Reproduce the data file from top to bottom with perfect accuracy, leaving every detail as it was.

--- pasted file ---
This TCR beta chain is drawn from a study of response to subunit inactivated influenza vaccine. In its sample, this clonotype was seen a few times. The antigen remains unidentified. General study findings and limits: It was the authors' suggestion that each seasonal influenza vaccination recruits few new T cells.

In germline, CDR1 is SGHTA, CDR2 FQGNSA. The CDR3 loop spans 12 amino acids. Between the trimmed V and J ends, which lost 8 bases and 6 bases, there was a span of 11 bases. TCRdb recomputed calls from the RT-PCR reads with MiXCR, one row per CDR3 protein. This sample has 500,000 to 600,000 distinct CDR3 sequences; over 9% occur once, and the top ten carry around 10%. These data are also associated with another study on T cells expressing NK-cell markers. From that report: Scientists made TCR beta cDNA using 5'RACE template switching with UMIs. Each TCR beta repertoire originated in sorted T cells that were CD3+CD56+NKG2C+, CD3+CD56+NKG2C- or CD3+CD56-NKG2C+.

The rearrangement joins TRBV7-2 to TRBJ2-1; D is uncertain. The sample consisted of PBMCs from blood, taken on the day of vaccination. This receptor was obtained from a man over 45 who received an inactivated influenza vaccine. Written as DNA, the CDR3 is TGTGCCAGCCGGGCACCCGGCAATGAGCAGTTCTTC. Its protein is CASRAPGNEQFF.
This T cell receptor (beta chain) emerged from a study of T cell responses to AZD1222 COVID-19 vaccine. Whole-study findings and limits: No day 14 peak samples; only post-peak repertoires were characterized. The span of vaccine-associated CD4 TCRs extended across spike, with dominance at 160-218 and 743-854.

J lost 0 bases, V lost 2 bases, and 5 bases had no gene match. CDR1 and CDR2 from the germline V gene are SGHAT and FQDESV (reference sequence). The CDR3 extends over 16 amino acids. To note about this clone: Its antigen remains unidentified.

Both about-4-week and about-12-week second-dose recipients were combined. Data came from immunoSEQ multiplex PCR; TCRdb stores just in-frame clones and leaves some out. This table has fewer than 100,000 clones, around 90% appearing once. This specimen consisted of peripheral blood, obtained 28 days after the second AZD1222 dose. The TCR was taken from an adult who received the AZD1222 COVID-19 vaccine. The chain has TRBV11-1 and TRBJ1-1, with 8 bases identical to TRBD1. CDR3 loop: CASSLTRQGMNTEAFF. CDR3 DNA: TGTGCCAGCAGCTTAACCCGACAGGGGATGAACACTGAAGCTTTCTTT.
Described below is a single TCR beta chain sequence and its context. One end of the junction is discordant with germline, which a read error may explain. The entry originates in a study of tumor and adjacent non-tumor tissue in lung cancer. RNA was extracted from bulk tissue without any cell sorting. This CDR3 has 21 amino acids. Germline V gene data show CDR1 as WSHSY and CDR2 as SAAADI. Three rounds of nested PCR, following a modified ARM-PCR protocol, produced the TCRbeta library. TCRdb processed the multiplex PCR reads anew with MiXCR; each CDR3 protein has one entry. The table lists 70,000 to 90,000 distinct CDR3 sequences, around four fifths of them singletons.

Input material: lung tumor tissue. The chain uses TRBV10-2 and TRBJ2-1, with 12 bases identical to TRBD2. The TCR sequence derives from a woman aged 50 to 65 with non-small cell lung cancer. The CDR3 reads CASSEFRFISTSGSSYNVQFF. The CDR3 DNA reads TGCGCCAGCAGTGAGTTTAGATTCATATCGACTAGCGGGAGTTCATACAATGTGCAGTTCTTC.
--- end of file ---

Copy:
This TCR beta chain is drawn from a study of response to subunit inactivated influenza vaccine. In its sample, this clonotype was seen a few times. The antigen remains unidentified. General study findings and limits: It was the authors' suggestion that each seasonal influenza vaccination recruits few new T cells.

In germline, CDR1 is SGHTA, CDR2 FQGNSA. The CDR3 loop spans 12 amino acids. Between the trimmed V and J ends, which lost 8 bases and 6 bases, there was a span of 11 bases. TCRdb recomputed calls from the RT-PCR reads with MiXCR, one row per CDR3 protein. This sample has 500,000 to 600,000 distinct CDR3 sequences; over 9% occur once, and the top ten carry around 10%. These data are also associated with another study on T cells expressing NK-cell markers. From that report: Scientists made TCR beta cDNA using 5'RACE template switching with UMIs. Each TCR beta repertoire originated in sorted T cells that were CD3+CD56+NKG2C+, CD3+CD56+NKG2C- or CD3+CD56-NKG2C+.

The rearrangement joins TRBV7-2 to TRBJ2-1; D is uncertain. The sample consisted of PBMCs from blood, taken on the day of vaccination. This receptor was obtained from a man over 45 who received an inactivated influenza vaccine. Written as DNA, the CDR3 is TGTGCCAGCCGGGCACCCGGCAATGAGCAGTTCTTC. Its protein is CASRAPGNEQFF.
This T cell receptor (beta chain) emerged from a study of T cell responses to AZD1222 COVID-19 vaccine. Whole-study findings and limits: No day 14 peak samples; only post-peak repertoires were characterized. The span of vaccine-associated CD4 TCRs extended across spike, with dominance at 160-218 and 743-854.

J lost 0 bases, V lost 2 bases, and 5 bases had no gene match. CDR1 and CDR2 from the germline V gene are SGHAT and FQDESV (reference sequence). The CDR3 extends over 16 amino acids. To note about this clone: Its antigen remains unidentified.

Both about-4-week and about-12-week second-dose recipients were combined. Data came from immunoSEQ multiplex PCR; TCRdb stores just in-frame clones and leaves some out. This table has fewer than 100,000 clones, around 90% appearing once. This specimen consisted of peripheral blood, obtained 28 days after the second AZD1222 dose. The TCR was taken from an adult who received the AZD1222 COVID-19 vaccine. The chain has TRBV11-1 and TRBJ1-1, with 8 bases identical to TRBD1. CDR3 loop: CASSLTRQGMNTEAFF. CDR3 DNA: TGTGCCAGCAGCTTAACCCGACAGGGGATGAACACTGAAGCTTTCTTT.
Described below is a single TCR beta chain sequence and its context. One end of the junction is discordant with germline, which a read error may explain. The entry originates in a study of tumor and adjacent non-tumor tissue in lung cancer. RNA was extracted from bulk tissue without any cell sorting. This CDR3 has 21 amino acids. Germline V gene data show CDR1 as WSHSY and CDR2 as SAAADI. Three rounds of nested PCR, following a modified ARM-PCR protocol, produced the TCRbeta library. TCRdb processed the multiplex PCR reads anew with MiXCR; each CDR3 protein has one entry. The table lists 70,000 to 90,000 distinct CDR3 sequences, around four fifths of them singletons.

Input material: lung tumor tissue. The chain uses TRBV10-2 and TRBJ2-1, with 12 bases identical to TRBD2. The TCR sequence derives from a woman aged 50 to 65 with non-small cell lung cancer. The CDR3 reads CASSEFRFISTSGSSYNVQFF. The CDR3 DNA reads TGCGCCAGCAGTGAGTTTAGATTCATATCGACTAGCGGGAGTTCATACAATGTGCAGTTCTTC.